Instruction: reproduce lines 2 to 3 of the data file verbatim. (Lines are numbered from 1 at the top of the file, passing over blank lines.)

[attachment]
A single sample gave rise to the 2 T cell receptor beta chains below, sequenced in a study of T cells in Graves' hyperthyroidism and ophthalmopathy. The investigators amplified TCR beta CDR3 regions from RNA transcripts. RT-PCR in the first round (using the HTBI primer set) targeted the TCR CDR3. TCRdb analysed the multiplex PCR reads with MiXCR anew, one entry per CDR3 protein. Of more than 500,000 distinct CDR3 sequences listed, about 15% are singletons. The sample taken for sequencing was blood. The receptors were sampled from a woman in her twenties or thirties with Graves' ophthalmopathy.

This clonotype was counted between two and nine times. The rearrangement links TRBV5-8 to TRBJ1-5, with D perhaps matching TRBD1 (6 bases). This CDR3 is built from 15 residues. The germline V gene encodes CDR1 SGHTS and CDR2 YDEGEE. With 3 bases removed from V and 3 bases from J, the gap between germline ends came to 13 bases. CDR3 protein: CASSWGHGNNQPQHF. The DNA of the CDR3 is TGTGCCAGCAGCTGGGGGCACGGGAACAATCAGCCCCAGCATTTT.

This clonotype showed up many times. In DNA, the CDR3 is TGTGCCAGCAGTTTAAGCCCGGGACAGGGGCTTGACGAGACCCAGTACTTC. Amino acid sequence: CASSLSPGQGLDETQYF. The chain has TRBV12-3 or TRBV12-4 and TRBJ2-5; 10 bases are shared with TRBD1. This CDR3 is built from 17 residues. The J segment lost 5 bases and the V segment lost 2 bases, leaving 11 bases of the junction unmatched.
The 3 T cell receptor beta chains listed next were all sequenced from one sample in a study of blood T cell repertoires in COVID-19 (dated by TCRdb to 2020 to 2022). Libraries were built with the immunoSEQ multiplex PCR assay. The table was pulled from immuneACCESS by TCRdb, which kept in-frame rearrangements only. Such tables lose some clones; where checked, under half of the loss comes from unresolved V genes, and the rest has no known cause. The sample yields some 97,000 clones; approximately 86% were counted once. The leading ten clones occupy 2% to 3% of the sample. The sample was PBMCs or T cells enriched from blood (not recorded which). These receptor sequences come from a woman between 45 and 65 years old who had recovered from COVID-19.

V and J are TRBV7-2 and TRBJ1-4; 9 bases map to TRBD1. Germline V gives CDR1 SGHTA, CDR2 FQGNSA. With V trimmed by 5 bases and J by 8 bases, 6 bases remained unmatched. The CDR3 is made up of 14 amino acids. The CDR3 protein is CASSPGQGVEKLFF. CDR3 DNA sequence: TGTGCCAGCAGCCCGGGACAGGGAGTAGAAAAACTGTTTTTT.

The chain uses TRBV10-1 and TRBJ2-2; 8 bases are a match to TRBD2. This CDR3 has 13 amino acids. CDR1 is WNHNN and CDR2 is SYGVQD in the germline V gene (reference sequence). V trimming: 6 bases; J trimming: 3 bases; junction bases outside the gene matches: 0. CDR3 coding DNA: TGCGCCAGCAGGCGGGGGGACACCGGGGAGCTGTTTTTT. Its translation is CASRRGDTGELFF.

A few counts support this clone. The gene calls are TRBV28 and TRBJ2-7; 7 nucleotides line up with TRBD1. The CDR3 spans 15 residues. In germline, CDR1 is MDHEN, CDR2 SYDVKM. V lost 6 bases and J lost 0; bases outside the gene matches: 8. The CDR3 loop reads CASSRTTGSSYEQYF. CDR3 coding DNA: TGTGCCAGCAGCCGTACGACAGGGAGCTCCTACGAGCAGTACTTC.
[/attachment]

This clonotype was counted between two and nine times. The rearrangement links TRBV5-8 to TRBJ1-5, with D perhaps matching TRBD1 (6 bases). This CDR3 is built from 15 residues. The germline V gene encodes CDR1 SGHTS and CDR2 YDEGEE. With 3 bases removed from V and 3 bases from J, the gap between germline ends came to 13 bases. CDR3 protein: CASSWGHGNNQPQHF. The DNA of the CDR3 is TGTGCCAGCAGCTGGGGGCACGGGAACAATCAGCCCCAGCATTTT.

This clonotype showed up many times. In DNA, the CDR3 is TGTGCCAGCAGTTTAAGCCCGGGACAGGGGCTTGACGAGACCCAGTACTTC. Amino acid sequence: CASSLSPGQGLDETQYF. The chain has TRBV12-3 or TRBV12-4 and TRBJ2-5; 10 bases are shared with TRBD1. This CDR3 is built from 17 residues. The J segment lost 5 bases and the V segment lost 2 bases, leaving 11 bases of the junction unmatched.